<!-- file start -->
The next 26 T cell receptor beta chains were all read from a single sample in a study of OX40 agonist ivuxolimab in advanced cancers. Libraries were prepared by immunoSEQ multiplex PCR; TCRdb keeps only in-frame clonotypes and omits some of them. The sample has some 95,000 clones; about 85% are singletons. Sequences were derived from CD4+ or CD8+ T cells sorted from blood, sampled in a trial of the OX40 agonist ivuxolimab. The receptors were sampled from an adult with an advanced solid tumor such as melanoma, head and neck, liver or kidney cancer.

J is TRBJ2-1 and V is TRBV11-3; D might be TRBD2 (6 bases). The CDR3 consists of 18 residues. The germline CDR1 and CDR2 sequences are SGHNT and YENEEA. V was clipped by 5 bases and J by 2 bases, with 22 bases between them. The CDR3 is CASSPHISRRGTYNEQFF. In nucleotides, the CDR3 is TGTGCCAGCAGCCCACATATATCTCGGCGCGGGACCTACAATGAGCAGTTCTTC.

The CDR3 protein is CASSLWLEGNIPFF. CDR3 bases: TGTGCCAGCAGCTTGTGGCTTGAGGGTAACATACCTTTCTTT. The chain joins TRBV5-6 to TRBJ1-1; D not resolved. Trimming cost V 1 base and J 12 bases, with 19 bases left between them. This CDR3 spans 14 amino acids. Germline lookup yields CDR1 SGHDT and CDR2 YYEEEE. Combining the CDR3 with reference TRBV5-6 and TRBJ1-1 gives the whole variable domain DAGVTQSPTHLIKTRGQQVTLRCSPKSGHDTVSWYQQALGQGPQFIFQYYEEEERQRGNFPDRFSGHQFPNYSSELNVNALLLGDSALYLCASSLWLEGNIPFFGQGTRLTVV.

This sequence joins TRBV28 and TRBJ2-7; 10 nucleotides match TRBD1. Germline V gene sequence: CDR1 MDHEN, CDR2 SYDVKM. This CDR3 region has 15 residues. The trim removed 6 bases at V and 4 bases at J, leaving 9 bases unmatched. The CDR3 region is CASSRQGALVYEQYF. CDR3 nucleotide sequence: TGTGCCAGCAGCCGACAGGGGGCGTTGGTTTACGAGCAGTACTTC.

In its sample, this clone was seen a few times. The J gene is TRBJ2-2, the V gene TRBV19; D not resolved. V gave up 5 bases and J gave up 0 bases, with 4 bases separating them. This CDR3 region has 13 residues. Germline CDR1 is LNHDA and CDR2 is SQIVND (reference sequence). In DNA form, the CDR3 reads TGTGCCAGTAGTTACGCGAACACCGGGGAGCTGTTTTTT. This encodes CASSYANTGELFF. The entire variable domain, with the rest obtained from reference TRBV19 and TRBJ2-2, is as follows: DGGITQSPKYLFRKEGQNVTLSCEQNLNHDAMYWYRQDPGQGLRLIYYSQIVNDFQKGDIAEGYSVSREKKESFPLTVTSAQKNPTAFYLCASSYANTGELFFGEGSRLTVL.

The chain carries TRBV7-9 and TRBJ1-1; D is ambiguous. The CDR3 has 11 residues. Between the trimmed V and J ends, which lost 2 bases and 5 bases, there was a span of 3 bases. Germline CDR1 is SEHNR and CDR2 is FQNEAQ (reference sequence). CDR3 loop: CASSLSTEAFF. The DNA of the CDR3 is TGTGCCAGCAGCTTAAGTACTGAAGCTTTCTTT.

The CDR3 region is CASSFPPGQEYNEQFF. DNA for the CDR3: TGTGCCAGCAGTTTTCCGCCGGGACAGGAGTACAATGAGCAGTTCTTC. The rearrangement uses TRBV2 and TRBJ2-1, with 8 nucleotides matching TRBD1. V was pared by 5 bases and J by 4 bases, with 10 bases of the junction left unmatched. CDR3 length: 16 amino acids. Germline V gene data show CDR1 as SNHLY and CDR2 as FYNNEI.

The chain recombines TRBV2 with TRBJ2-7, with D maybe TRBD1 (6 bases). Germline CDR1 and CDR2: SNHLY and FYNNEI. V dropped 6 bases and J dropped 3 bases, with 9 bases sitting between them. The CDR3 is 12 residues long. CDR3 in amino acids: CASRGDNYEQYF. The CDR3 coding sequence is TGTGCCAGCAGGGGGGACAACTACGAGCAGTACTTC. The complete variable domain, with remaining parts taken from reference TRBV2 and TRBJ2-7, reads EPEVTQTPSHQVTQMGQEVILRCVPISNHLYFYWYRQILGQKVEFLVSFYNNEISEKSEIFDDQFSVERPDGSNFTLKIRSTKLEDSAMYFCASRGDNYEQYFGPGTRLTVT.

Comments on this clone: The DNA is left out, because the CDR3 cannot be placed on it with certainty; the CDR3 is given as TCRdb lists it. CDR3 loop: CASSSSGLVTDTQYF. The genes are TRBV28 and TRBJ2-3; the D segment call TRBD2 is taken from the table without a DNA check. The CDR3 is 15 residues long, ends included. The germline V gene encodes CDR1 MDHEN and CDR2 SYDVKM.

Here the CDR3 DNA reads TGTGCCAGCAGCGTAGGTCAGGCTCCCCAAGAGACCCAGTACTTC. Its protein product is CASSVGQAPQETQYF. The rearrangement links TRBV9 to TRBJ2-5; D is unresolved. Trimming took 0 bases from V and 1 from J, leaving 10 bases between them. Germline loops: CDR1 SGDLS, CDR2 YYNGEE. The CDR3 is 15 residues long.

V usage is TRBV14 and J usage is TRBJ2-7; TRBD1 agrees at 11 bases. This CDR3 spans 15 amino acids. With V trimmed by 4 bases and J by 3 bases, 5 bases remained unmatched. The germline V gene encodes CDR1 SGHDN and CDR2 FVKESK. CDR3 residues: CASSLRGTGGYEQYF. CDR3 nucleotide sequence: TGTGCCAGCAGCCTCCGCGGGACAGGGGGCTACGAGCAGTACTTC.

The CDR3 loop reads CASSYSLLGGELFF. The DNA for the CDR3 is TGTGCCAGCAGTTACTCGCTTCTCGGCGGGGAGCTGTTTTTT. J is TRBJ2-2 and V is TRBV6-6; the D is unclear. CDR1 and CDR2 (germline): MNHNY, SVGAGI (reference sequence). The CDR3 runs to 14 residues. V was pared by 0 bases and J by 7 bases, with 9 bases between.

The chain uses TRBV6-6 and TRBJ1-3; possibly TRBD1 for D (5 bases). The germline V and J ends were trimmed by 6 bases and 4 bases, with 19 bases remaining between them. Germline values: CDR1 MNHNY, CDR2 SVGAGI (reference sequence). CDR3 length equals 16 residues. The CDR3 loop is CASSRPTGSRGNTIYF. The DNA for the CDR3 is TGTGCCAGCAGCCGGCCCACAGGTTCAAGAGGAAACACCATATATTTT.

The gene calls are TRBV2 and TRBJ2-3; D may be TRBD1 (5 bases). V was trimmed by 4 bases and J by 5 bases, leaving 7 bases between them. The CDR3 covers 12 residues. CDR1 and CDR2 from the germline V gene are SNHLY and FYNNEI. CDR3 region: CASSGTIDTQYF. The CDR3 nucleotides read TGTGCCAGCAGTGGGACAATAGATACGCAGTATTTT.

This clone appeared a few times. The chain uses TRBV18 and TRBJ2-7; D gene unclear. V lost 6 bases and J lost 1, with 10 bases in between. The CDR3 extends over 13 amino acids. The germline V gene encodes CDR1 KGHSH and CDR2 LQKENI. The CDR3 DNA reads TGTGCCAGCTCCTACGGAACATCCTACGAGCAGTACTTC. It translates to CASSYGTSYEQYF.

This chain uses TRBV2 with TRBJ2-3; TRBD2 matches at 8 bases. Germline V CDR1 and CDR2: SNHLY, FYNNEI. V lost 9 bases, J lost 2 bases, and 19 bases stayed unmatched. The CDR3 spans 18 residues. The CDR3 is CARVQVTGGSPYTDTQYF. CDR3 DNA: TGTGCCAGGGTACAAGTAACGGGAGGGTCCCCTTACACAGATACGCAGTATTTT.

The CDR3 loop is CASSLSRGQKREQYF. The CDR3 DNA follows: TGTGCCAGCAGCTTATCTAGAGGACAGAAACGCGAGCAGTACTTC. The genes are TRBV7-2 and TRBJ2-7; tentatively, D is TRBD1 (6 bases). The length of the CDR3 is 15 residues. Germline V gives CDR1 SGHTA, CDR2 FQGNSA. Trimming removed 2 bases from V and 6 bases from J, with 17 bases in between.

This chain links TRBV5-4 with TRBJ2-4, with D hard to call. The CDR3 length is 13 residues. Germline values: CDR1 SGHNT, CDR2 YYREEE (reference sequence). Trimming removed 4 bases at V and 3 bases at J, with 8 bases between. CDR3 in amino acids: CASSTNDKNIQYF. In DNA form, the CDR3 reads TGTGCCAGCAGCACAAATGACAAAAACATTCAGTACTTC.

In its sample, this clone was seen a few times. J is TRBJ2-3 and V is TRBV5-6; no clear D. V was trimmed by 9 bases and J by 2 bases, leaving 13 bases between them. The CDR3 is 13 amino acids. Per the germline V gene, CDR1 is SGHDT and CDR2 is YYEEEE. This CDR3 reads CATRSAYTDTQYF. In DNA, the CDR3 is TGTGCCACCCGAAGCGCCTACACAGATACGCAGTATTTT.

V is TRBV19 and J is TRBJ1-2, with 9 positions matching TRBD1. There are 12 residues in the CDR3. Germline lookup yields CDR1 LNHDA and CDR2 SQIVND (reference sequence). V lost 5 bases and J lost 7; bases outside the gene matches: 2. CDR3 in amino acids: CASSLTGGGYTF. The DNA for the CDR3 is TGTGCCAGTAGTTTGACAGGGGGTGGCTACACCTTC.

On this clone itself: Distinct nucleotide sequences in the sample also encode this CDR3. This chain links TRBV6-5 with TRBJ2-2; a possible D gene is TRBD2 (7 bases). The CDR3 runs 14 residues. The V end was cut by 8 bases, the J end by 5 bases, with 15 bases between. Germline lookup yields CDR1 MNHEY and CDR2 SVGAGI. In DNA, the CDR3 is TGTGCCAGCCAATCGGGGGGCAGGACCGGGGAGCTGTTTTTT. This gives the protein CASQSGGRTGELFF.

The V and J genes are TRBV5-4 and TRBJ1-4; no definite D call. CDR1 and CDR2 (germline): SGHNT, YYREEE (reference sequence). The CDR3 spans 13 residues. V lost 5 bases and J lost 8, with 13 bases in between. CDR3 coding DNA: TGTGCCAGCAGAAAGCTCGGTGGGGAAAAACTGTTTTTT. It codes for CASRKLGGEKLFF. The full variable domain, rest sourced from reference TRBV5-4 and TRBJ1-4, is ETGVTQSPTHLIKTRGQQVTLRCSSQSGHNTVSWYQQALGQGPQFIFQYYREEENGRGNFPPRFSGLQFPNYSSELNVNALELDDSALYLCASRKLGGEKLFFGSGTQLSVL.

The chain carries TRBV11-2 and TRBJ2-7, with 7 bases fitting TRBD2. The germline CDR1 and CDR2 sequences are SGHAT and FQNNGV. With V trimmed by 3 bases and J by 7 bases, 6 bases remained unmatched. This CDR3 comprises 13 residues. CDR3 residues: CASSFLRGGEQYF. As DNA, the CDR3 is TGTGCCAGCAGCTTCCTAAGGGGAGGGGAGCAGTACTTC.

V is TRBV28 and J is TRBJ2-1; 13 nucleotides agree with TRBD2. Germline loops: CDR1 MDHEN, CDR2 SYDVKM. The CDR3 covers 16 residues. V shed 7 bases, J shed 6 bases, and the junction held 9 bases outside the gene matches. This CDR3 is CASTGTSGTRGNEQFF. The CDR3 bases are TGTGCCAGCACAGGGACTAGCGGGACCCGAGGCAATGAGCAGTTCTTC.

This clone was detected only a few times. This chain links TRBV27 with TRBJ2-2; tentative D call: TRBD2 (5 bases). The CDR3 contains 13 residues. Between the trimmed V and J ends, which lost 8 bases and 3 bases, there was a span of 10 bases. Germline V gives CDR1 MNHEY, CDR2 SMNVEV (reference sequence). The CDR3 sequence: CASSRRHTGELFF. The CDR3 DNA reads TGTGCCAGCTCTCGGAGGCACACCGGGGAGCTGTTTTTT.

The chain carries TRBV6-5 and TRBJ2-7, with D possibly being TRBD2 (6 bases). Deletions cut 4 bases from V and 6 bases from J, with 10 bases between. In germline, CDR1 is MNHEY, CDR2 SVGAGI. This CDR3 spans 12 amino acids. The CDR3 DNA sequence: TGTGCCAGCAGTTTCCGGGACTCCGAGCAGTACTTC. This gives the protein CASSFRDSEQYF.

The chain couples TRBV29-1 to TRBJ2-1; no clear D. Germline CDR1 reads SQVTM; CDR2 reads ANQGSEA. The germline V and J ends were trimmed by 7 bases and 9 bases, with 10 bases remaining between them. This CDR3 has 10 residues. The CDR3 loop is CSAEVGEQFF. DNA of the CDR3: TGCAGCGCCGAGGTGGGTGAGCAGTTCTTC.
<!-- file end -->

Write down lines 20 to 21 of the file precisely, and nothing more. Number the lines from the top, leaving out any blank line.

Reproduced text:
V is TRBV19 and J is TRBJ1-2, with 9 positions matching TRBD1. There are 12 residues in the CDR3. Germline lookup yields CDR1 LNHDA and CDR2 SQIVND (reference sequence). V lost 5 bases and J lost 7; bases outside the gene matches: 2. CDR3 in amino acids: CASSLTGGGYTF. The DNA for the CDR3 is TGTGCCAGTAGTTTGACAGGGGGTGGCTACACCTTC.

On this clone itself: Distinct nucleotide sequences in the sample also encode this CDR3. This chain links TRBV6-5 with TRBJ2-2; a possible D gene is TRBD2 (7 bases). The CDR3 runs 14 residues. The V end was cut by 8 bases, the J end by 5 bases, with 15 bases between. Germline lookup yields CDR1 MNHEY and CDR2 SVGAGI. In DNA, the CDR3 is TGTGCCAGCCAATCGGGGGGCAGGACCGGGGAGCTGTTTTTT. This gives the protein CASQSGGRTGELFF.